Mr. Mehrotra ENG 3U0 Excerpt from The Manticore: She is one of the figures in your psychological make-up, like the Shadow and the Friend, whom you have met and about whom you entertain few doubts. She is not a soul as Christianity conceives it. She is the feminine part of your nature: she is not your mother, or any single one of the women you have loved, but you have seen all of them – at least in part – in terms of her. If you love a woman you project this image upon her, at least at the beginning, and if you hate a woman it is again the Anima at work, because she has a very disagreeable side.... She is Woman as she appears to every man, and to every man she appears somewhat differently, though essentially the same.... But you can never see the Anima pure and simple, because she has no such existence; you will always see her in terms of something or somebody else (Davies 165-166).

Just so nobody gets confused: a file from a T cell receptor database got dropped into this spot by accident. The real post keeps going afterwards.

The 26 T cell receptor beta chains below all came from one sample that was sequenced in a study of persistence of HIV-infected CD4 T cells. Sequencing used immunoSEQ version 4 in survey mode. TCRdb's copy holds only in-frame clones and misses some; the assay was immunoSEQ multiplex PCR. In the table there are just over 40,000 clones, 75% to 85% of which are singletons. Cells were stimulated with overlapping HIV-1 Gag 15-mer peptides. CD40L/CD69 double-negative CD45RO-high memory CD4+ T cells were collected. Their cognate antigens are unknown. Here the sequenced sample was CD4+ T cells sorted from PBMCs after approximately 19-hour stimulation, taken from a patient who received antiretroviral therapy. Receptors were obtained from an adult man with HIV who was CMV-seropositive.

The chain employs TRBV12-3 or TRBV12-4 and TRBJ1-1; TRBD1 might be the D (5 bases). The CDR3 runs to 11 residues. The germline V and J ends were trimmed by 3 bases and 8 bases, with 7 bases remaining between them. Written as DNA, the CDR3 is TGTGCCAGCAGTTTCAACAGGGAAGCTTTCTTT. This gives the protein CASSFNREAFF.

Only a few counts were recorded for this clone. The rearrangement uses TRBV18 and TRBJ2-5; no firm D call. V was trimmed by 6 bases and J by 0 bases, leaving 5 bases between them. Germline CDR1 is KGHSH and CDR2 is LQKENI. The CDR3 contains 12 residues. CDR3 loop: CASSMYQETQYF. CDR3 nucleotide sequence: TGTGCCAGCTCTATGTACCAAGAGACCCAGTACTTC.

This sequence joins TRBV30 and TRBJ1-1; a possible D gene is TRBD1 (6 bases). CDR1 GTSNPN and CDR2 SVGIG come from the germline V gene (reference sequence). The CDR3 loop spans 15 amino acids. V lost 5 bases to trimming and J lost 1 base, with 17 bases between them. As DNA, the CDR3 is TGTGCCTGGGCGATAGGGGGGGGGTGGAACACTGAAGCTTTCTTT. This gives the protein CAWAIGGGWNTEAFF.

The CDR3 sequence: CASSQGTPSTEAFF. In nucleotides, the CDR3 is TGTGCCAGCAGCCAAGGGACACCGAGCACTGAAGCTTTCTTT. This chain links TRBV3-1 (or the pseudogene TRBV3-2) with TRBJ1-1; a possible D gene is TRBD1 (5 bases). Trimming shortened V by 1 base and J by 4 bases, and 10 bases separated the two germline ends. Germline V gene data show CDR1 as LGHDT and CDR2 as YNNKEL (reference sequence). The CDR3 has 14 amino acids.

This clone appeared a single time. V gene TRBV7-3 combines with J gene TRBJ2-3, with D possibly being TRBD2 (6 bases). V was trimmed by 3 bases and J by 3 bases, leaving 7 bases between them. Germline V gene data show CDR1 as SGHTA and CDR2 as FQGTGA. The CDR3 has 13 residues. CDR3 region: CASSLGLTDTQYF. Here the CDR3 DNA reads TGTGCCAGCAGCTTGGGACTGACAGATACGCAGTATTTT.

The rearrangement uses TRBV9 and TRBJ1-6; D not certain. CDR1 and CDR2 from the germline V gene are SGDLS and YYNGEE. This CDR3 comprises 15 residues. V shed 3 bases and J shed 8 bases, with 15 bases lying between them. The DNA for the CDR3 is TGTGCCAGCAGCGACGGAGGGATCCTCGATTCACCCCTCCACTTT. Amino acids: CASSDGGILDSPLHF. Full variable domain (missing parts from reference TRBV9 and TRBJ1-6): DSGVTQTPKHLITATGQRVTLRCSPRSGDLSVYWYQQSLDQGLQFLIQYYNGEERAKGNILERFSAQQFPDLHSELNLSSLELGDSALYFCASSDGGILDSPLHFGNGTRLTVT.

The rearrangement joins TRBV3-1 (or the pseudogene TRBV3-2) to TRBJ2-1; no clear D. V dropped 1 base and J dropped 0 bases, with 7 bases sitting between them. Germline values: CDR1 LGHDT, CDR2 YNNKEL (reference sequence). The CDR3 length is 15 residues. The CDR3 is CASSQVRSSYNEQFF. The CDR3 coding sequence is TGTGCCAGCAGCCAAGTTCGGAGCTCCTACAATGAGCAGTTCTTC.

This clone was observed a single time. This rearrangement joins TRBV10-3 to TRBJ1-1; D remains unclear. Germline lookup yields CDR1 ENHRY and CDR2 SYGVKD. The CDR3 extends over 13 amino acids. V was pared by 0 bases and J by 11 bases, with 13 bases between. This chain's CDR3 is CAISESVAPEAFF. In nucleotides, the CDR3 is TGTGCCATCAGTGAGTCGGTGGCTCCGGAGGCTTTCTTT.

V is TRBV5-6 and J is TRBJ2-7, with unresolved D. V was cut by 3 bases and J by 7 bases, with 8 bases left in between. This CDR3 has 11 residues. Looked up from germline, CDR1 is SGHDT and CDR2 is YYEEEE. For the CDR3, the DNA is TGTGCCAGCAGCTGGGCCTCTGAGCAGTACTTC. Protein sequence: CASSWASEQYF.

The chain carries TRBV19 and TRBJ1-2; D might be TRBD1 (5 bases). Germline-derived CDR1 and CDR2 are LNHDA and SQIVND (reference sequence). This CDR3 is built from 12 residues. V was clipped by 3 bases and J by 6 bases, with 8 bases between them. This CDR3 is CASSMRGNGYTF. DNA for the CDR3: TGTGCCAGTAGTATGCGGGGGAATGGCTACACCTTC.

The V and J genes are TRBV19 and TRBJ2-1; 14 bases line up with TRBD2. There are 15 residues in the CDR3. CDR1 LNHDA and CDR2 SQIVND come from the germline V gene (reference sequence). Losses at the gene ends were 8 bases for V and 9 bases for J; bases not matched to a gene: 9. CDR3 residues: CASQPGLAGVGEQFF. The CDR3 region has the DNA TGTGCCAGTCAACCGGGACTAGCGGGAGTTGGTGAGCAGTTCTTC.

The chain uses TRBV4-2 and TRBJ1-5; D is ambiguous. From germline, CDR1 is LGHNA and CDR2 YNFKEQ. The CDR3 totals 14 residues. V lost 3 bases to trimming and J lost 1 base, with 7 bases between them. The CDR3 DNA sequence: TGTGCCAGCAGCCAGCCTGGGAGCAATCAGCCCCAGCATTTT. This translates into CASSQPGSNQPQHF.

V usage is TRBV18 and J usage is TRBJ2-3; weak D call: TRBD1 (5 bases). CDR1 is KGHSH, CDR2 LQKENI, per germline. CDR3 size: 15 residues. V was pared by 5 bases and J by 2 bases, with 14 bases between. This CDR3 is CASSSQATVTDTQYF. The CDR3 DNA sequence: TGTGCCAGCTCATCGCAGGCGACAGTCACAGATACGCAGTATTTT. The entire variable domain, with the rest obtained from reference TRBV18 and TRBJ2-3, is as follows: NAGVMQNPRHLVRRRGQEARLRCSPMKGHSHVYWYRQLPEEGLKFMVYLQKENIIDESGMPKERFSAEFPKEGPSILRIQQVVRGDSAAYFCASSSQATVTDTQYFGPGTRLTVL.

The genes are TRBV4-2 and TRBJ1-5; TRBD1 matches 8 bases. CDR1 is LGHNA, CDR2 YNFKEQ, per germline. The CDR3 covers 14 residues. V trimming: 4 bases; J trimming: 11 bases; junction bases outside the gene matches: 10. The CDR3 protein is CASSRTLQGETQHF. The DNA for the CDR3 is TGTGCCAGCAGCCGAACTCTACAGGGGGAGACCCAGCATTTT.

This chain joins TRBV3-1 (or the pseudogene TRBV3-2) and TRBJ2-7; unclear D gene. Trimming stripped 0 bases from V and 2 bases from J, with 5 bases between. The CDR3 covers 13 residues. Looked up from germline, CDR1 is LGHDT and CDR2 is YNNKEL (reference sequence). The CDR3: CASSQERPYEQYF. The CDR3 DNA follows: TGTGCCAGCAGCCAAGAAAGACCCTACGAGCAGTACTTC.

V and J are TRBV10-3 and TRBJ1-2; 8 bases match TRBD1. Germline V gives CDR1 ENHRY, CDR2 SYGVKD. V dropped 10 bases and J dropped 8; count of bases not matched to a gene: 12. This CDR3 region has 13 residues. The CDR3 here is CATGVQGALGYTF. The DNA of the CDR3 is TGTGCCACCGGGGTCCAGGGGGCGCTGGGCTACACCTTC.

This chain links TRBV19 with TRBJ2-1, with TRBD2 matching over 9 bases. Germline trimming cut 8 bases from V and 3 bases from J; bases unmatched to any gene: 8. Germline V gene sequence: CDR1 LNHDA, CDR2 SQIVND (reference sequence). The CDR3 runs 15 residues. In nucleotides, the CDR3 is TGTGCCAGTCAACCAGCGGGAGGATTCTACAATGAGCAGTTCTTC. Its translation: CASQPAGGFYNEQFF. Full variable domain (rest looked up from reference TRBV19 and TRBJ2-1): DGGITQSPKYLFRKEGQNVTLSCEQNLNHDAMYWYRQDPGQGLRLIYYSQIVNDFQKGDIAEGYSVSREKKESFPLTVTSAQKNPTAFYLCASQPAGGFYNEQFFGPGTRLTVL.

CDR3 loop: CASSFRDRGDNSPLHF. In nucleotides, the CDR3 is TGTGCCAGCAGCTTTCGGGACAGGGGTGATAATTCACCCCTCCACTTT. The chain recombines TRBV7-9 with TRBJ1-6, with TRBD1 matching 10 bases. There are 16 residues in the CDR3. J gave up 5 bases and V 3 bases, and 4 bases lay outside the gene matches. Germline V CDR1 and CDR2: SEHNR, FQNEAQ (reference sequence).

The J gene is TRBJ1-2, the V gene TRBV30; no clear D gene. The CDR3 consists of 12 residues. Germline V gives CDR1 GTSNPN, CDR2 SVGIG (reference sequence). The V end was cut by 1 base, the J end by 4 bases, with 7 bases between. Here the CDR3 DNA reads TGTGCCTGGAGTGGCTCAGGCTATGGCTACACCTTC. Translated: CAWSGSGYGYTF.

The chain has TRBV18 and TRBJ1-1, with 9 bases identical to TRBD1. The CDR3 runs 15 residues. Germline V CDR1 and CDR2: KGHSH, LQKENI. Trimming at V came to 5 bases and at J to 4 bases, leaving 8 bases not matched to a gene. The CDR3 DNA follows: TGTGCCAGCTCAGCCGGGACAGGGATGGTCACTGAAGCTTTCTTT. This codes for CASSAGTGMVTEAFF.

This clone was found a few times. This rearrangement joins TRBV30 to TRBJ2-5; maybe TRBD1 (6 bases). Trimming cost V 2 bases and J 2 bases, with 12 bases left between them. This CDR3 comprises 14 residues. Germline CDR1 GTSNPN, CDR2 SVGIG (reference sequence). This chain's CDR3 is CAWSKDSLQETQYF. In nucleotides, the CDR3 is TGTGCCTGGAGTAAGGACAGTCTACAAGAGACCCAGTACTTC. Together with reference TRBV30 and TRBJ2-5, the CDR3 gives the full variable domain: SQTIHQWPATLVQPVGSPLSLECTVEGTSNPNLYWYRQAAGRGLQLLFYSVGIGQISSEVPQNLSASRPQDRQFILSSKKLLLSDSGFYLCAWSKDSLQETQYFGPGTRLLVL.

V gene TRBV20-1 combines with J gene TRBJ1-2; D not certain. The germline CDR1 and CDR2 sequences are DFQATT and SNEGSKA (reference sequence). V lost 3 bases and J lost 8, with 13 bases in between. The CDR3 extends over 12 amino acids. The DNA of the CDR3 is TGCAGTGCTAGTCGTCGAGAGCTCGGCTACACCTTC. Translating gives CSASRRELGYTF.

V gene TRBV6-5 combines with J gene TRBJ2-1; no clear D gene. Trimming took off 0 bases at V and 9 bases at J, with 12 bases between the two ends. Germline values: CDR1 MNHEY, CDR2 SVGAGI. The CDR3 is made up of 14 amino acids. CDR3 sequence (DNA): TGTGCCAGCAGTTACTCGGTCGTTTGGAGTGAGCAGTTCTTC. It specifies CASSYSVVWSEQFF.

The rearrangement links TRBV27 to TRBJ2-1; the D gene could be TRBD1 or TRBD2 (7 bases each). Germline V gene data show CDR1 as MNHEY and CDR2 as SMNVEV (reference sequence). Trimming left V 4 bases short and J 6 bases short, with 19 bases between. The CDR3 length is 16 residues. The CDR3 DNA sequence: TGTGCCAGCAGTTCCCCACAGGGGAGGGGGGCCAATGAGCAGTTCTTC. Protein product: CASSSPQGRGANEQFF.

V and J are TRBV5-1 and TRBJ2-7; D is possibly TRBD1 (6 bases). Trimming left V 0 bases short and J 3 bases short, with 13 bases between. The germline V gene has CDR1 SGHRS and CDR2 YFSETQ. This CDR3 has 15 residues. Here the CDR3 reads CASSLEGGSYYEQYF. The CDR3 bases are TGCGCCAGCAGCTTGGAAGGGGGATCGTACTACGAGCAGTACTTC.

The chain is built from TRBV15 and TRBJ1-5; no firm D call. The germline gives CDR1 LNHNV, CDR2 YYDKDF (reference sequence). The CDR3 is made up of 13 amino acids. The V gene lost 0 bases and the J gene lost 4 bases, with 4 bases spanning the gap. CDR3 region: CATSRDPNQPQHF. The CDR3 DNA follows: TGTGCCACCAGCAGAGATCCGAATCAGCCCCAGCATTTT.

Mr. Mehrotra ENG 3U0 Animus (Latin “spirit”) is the unconscious, masculine side of a woman’s personality. He personifies the logos (reason) principle, the search for knowledge, truth and meaningful activity, often represented by images of air and fire. It was believed that identification with the animus could cause a woman to become rigid, opinionated, and argumentative.